The Journey From A Garage To A Publicly Traded Company: Overcoming Startup Challenges

We have been interviewing some incredible guests in the last few months. We had Seth Godin. We had Daniel Pane. We had Kim Scott. And all in all, I think there’s been a lot of great feedback. 

One of my good friends recently told me about a company and a person that I had never heard of before. But as soon as I learned a little bit more, I realized this person would be an incredible guest to have on the #FlipMyFunnel podcast

So, invited Rick Smith to join me on the latest episode of the show. Rick is Founder and CEO at Axon, formerly TASER. What began as a company run out of Rick’s garage has become a publicly traded company that has saved over 100,000 people’s lives. Rick has also authored the book, The End of Killing.

Here’s what we’re unpacking today:

  • The personal story that prompted Rick to start his company
  • How Rick struggled with, and overcame, the challenges of entrepreneurship
  • One practical idea you can implement to get through challenges in your business

This post is based on a podcast with Rick Smith. If you’d like to listen to the full episode, you can check it out here and below.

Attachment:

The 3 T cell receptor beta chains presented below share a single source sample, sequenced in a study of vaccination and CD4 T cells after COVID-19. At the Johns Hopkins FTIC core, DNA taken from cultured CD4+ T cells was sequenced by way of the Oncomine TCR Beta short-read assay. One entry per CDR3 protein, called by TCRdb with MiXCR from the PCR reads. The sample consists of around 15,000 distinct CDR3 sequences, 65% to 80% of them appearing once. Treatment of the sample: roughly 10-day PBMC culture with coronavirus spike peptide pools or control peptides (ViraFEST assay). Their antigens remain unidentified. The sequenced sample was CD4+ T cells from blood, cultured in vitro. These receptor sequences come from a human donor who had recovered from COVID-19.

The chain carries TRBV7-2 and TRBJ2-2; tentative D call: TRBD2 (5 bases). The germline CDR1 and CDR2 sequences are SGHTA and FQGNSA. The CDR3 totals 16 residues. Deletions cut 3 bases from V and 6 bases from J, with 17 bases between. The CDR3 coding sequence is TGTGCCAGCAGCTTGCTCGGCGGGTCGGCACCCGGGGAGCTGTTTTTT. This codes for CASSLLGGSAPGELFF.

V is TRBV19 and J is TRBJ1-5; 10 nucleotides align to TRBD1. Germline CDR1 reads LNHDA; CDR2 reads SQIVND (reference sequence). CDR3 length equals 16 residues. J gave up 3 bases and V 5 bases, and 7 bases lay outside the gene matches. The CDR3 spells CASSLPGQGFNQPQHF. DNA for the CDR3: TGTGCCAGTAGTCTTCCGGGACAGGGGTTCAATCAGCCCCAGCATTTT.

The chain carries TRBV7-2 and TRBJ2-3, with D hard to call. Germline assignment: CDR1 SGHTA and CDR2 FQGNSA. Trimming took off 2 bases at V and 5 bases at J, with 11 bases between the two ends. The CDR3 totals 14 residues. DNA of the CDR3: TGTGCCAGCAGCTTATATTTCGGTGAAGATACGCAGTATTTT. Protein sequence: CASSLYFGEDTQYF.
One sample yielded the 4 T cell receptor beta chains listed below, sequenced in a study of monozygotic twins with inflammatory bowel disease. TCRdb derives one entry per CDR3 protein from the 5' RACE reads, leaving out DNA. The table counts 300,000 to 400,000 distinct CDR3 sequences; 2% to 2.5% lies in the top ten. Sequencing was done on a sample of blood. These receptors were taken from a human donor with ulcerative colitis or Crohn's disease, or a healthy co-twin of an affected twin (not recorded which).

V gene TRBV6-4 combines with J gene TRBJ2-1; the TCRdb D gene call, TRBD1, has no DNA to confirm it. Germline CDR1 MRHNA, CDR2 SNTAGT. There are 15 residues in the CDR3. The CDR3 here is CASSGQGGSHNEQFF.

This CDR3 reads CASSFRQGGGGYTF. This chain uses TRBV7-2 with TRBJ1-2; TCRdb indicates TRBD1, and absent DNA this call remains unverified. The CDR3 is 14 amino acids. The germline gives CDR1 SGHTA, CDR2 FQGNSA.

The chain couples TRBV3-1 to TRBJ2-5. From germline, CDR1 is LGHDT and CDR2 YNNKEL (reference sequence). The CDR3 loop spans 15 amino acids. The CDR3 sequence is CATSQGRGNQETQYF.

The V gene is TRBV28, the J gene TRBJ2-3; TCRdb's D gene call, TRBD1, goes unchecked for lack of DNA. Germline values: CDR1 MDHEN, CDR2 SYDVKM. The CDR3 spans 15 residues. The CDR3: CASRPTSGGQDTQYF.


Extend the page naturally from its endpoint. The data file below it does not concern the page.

I’d love for you to share the story of how Axon came to be:

Rick:   The journey started about 26 years ago. While I was in graduate school in Europe, two of my friends were shot and killed back in Arizona. And they weren’t killed by some gangster or some career criminal, but by a business man who had a gun and a temper. The situation probably just spun out of control. 

I realized that we live in a place that’s more violent than it really needs to be. And what really struck me was that this person chose a weapon that fires lead shrapnel at people to defend himself — but the fact is that’s the best we can do today. We’re still using the same technology we used to fight the Revolutionary War 250 years ago when transportation meant riding horses and medicine meant a couple shots of whiskey and a saw. Every other industry has been overwhelmingly changed by technology. But not the art of self defense. 

So, I started a company. I found this former NASA scientist who had been working on energy weapons since the 1960s. And what we wanted to do was simply bring Captain Kirk’s Star Trek Phaser to life. Because if we can have weapons that can legitimately stop a threat, allow you to get away, and not have to hurt anybody, the world would be a much better place.

Can you share your startup journey with us?

Rick: For a variety of reasons, our first TASER weapon was a commercial failure. We then sort of scrambled and launched a second product that also bombed. So, by ’99, we had two failed products, we were totally out of money, and we had never raised any outside funding. We had tried, but all of the private equity guys thought we were crazy to try to build an electric weapon. So, my father had been funding TASER.